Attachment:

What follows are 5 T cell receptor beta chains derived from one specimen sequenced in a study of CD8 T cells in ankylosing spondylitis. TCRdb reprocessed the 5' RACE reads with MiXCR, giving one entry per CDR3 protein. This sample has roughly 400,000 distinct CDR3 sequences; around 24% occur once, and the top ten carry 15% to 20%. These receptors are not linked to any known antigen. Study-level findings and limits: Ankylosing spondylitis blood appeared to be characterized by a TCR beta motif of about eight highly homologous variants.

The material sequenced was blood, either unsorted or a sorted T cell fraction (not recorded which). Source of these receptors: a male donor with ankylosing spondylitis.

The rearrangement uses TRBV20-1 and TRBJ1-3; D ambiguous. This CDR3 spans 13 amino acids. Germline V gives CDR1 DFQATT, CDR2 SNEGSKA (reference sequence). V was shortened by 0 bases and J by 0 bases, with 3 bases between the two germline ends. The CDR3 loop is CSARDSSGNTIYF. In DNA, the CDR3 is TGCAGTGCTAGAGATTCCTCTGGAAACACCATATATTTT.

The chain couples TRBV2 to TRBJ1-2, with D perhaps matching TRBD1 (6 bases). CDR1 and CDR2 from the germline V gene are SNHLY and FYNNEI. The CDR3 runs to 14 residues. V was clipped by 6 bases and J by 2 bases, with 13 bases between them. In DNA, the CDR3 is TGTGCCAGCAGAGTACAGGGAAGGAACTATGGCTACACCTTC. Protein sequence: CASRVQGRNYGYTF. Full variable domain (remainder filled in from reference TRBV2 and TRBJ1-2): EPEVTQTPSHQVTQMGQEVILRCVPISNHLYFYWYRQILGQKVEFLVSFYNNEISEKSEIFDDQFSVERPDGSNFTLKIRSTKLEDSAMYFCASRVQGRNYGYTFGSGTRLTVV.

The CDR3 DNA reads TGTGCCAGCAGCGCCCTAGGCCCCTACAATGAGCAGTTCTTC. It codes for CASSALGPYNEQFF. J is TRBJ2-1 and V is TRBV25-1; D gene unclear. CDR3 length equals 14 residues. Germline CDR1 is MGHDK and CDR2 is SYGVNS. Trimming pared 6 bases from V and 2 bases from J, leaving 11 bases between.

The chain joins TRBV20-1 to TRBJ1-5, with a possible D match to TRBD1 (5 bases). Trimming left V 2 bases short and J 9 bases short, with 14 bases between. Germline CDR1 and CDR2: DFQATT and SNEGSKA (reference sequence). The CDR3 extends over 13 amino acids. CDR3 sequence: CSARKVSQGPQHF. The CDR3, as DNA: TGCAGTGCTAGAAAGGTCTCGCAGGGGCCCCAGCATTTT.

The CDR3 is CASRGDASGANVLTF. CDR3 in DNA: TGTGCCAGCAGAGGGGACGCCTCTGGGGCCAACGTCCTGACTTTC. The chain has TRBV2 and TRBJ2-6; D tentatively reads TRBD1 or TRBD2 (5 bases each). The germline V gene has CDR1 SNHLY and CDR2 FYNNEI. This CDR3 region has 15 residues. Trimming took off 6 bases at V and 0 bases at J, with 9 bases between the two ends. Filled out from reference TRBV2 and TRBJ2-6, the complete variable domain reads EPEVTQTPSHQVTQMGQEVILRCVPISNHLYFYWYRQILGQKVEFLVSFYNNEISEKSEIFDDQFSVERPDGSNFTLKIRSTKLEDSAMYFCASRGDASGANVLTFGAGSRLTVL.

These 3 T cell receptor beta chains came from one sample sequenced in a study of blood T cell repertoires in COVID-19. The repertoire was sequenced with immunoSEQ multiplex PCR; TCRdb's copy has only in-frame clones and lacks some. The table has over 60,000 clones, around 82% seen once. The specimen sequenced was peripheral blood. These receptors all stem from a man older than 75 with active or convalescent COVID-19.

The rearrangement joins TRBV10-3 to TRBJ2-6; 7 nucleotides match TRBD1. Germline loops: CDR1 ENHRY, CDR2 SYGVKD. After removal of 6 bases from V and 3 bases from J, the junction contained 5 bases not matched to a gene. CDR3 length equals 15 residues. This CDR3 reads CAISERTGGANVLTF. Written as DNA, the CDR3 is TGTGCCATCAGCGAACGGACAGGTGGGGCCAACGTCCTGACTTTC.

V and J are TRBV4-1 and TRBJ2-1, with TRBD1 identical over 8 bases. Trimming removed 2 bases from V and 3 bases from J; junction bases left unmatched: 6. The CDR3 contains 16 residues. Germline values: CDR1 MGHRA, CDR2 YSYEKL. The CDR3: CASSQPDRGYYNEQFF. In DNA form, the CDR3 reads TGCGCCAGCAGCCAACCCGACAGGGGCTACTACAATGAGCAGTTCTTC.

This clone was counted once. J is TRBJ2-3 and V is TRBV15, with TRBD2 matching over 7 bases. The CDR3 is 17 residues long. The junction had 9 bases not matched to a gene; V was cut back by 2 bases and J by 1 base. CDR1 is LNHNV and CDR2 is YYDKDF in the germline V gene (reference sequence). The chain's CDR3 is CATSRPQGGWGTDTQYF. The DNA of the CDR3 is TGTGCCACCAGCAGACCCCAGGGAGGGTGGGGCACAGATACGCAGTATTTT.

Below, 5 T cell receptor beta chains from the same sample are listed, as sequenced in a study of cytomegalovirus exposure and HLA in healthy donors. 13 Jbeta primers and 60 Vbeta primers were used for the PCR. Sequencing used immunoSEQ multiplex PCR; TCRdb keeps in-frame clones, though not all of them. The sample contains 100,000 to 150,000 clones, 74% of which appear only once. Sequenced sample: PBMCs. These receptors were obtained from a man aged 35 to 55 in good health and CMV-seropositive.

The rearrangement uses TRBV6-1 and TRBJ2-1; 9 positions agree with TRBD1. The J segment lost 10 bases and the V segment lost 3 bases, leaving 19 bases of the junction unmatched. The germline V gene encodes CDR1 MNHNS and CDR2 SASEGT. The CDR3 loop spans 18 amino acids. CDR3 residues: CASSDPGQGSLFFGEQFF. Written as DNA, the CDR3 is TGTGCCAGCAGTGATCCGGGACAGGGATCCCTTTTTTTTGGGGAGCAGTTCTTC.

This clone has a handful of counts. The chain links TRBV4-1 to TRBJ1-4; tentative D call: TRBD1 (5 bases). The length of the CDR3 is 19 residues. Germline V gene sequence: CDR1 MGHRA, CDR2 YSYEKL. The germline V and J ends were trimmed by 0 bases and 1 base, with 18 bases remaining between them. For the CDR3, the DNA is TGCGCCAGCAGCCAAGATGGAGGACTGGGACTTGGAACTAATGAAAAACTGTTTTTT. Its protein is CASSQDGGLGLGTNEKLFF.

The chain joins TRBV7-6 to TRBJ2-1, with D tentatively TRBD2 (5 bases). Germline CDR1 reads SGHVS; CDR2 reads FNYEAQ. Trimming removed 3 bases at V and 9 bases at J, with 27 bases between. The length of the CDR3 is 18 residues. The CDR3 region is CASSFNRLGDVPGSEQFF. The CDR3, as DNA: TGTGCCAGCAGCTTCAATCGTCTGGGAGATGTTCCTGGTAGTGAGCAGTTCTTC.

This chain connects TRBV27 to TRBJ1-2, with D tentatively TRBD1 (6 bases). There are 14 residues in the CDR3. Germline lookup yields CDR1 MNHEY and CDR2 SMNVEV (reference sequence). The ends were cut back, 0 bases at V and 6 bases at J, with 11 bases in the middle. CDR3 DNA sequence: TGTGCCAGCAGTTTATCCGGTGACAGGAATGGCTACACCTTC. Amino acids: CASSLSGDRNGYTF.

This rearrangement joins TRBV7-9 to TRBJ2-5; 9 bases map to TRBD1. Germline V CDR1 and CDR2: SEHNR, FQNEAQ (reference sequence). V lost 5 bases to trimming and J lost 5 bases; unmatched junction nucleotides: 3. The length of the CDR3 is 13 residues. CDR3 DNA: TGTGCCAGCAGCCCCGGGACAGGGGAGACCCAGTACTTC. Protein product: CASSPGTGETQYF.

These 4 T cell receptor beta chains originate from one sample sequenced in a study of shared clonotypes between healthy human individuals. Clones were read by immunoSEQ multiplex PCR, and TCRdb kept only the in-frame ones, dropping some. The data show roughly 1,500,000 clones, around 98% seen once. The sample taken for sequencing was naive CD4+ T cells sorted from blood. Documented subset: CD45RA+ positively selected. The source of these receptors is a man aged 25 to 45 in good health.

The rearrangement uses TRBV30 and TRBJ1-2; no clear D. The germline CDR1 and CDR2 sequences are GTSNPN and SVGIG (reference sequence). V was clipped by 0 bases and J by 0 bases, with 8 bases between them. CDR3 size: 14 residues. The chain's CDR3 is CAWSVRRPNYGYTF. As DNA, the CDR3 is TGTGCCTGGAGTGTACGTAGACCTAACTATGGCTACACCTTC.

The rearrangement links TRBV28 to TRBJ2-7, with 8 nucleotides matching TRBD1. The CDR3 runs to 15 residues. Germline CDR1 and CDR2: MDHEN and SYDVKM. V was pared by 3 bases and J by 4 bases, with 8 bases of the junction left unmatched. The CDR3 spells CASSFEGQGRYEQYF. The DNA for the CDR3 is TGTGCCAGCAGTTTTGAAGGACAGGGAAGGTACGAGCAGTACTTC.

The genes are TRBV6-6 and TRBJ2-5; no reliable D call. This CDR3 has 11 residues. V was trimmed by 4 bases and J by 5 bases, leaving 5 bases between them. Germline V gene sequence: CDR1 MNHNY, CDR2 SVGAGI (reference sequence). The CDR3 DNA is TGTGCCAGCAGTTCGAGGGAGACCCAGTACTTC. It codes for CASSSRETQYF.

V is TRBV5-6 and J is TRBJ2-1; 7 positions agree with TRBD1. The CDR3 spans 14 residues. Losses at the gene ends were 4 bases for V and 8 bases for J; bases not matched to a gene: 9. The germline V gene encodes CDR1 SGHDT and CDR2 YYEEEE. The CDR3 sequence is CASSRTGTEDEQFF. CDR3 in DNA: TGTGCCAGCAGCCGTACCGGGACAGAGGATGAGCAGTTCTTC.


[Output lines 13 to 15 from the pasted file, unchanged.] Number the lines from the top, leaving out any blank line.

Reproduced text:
The rearrangement uses TRBV6-1 and TRBJ2-1; 9 positions agree with TRBD1. The J segment lost 10 bases and the V segment lost 3 bases, leaving 19 bases of the junction unmatched. The germline V gene encodes CDR1 MNHNS and CDR2 SASEGT. The CDR3 loop spans 18 amino acids. CDR3 residues: CASSDPGQGSLFFGEQFF. Written as DNA, the CDR3 is TGTGCCAGCAGTGATCCGGGACAGGGATCCCTTTTTTTTGGGGAGCAGTTCTTC.

This clone has a handful of counts. The chain links TRBV4-1 to TRBJ1-4; tentative D call: TRBD1 (5 bases). The length of the CDR3 is 19 residues. Germline V gene sequence: CDR1 MGHRA, CDR2 YSYEKL. The germline V and J ends were trimmed by 0 bases and 1 base, with 18 bases remaining between them. For the CDR3, the DNA is TGCGCCAGCAGCCAAGATGGAGGACTGGGACTTGGAACTAATGAAAAACTGTTTTTT. Its protein is CASSQDGGLGLGTNEKLFF.

The chain joins TRBV7-6 to TRBJ2-1, with D tentatively TRBD2 (5 bases). Germline CDR1 reads SGHVS; CDR2 reads FNYEAQ. Trimming removed 3 bases at V and 9 bases at J, with 27 bases between. The length of the CDR3 is 18 residues. The CDR3 region is CASSFNRLGDVPGSEQFF. The CDR3, as DNA: TGTGCCAGCAGCTTCAATCGTCTGGGAGATGTTCCTGGTAGTGAGCAGTTCTTC.